As mentioned earlier these facets of Gandhi’s actions and personality are recognized and appreciated now. But what is surprising to know is his interest in Astronomy — stars, the sun, the moon and the sun’s planets. He was not a professional astronomer but an amateur one like many of us who gaze at the skies and feel a sense of awe and wonder. The sky is filled with billions of stars that are a joy to behold when the night is clear. Gandhi could recognize the various constellations — shapes or patterns that stars seemed to make – Aquarius, Cancer, Gemini, Leo, the Great Bear or Ursa Major. Then there is the pole star that appeared to remain stationary in the sky.
Apart from the constellations and individual stars, there was the moon and some planets that could be seen in the sky. The full moon night or poornima (as it is called in Hindi) that appears once in four weeks is a joy to behold. It casts it luminosity and beauty on the earth. Gandhi used to see the full moon not only in the sky but also its reflection in a pond or river. If the water flowed in the river, the moon also appeared to move. Gandhi loved to watch it with admiration and a sense of awe. In fact, he used to say that the stars, planets and the moon were a manifestation or leela of God. He used to say that stargazing depicted the divinity of God. He used to discuss with the Indian Nobel prize winning physicist C V Raman on this and related issues.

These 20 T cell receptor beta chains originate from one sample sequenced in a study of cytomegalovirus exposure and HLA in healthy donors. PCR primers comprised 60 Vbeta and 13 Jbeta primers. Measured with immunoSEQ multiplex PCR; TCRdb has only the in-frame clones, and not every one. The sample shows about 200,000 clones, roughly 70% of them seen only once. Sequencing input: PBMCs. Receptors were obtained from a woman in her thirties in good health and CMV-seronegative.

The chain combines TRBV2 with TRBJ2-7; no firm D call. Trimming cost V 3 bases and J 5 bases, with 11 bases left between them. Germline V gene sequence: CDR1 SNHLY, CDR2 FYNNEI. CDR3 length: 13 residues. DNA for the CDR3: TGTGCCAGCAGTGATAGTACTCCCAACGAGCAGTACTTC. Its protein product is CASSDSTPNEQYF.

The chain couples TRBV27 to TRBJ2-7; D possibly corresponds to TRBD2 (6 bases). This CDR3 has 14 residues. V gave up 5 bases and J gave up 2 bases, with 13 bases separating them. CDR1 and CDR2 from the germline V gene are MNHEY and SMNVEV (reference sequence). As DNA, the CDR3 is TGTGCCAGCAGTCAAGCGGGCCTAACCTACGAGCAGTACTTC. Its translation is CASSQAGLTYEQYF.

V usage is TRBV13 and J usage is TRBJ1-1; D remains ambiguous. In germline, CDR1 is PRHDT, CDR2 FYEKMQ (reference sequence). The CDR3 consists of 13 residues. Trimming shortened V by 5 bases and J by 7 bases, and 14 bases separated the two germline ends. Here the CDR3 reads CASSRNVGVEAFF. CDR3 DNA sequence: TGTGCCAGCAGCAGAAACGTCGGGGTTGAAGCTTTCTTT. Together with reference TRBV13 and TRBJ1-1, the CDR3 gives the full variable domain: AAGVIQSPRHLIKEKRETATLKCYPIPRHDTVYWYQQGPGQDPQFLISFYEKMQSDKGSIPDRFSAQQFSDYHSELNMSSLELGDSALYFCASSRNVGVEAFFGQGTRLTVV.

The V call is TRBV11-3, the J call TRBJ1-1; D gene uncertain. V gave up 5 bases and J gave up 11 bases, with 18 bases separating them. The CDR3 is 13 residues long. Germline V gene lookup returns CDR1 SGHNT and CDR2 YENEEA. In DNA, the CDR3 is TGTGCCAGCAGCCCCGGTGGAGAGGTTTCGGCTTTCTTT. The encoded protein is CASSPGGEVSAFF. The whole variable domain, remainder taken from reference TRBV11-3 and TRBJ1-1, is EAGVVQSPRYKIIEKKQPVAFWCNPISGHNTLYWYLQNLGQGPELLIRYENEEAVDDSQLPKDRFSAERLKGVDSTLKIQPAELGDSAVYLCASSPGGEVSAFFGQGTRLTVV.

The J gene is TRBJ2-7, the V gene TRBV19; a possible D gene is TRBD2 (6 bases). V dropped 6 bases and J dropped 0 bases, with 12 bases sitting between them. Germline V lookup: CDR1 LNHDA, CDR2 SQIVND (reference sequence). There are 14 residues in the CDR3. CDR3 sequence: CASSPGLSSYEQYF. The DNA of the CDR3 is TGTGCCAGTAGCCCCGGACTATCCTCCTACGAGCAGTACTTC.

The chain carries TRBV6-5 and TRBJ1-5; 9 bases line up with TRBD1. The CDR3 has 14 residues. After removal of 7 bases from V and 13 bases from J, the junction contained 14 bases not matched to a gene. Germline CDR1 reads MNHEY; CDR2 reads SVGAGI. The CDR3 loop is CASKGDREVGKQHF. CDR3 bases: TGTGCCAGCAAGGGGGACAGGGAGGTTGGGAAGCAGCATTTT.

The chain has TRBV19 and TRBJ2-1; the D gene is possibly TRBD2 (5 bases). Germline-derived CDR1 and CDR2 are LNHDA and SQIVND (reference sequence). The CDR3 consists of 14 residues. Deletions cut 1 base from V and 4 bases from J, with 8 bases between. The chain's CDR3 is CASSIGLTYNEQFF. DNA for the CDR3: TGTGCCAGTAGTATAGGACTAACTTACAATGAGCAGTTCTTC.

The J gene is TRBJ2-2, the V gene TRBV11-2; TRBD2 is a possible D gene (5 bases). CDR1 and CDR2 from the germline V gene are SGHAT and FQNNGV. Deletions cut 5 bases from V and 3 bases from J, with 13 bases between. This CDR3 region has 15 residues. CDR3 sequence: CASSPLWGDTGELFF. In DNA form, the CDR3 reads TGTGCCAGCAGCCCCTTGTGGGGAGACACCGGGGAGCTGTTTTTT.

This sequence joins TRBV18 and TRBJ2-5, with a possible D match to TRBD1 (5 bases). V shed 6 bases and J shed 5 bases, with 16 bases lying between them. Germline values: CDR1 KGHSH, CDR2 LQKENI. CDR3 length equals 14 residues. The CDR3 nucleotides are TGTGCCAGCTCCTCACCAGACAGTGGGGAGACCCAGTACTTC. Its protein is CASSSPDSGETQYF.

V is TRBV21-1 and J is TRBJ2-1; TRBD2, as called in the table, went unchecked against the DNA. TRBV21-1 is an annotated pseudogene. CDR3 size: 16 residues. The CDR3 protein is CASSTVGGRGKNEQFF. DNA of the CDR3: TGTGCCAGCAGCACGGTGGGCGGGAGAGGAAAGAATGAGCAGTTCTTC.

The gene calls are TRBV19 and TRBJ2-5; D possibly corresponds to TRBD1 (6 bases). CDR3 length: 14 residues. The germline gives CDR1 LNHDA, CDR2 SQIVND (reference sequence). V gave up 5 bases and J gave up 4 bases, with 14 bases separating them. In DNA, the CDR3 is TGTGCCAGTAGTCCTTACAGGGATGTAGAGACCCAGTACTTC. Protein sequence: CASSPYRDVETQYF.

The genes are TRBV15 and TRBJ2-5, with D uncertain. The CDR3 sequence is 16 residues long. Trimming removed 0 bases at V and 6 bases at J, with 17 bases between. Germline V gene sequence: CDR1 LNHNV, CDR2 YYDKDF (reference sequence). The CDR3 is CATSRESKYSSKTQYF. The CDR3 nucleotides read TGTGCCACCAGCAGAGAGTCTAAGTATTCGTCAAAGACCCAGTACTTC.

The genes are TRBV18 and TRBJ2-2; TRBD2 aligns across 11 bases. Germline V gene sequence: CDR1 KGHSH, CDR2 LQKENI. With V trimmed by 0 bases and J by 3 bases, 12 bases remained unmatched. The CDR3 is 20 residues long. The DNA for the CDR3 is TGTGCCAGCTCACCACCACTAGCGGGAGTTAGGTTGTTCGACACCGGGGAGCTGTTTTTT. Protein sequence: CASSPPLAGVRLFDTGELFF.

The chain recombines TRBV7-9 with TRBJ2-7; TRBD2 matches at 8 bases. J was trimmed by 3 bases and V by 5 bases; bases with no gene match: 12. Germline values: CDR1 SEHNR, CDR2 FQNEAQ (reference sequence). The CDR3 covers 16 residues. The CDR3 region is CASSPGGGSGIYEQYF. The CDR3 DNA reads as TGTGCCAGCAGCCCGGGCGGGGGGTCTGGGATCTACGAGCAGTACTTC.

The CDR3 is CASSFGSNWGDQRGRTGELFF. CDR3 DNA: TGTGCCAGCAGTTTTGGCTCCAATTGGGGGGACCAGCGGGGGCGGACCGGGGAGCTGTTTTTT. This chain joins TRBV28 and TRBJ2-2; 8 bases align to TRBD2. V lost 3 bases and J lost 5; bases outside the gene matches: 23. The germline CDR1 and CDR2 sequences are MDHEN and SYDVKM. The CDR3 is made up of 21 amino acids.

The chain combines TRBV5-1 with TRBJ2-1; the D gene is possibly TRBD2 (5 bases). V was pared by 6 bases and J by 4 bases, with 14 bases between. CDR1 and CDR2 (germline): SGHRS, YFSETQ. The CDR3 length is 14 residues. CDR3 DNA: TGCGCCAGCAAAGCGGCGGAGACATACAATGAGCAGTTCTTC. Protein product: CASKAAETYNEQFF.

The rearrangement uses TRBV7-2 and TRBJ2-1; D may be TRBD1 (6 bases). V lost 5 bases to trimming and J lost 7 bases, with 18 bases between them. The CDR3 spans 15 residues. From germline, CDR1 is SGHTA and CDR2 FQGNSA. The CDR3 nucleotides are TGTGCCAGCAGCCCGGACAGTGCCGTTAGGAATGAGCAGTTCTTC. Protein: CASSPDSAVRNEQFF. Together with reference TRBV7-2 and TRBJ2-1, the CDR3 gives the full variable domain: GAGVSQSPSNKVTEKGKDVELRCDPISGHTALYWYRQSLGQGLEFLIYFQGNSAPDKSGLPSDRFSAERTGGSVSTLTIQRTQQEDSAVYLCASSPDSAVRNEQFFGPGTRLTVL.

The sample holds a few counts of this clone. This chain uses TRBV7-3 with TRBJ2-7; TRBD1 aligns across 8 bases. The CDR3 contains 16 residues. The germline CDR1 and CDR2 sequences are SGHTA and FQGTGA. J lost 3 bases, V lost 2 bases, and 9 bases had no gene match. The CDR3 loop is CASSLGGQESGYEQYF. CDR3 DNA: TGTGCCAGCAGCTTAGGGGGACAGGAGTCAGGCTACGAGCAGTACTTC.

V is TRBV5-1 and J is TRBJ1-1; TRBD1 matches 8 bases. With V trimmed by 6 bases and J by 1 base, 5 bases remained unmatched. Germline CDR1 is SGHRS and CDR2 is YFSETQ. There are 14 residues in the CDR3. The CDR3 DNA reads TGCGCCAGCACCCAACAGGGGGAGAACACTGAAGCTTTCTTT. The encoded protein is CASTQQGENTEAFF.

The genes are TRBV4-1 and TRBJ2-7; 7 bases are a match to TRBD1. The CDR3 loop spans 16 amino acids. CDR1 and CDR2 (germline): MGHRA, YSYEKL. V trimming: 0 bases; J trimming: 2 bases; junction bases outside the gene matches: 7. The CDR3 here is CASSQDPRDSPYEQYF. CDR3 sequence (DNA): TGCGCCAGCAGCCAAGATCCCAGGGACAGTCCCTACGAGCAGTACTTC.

Gandhi was a deeply religious person and the various stars and constellations existing peacefully in the sky only reinforced his faith. He also believed that although there were several planets and stars, they only reflected the harmony and beauty of the night sky. In a similar vein he would say that there were multiple religions that added to the peace and harmony of mankind. He also compared the various branches of a tree as being different religious faiths but they were all grounded in a common tree and this could be compared to truth, harmony and peace that we all desire and promote.
It was not that Gandhi only marveled at the sky with his naked eyes. He also managed to see some of the phenomena of the sky with simple telescopes that some people shared with him. This reinforced his love for stargazing and his belief that the sky and its numerous entities were a manifestation of God’s creation.
Of course, scientists and astronomers do not agree with this belief; but the joy, the beauty the peace that a night sky bestows is shared by millions of people including the scientists. They also feel that trying to understand the mysteries of the stars, the planets and our neighboring moon is a pleasant and joyful experience.
Dr Ravi P Bhatia is a member of the TRANSCEND Network for Peace Development Environment, an educationist, Gandhian scholar and peace researcher. Retired professor, Delhi University. His new book, A Garland of Ideas—Gandhian, Religious, Educational, Environmental was published recently in Delhi. firstname.lastname@example.org
This article originally appeared on Transcend Media Service (TMS) on 26 Nov 2018.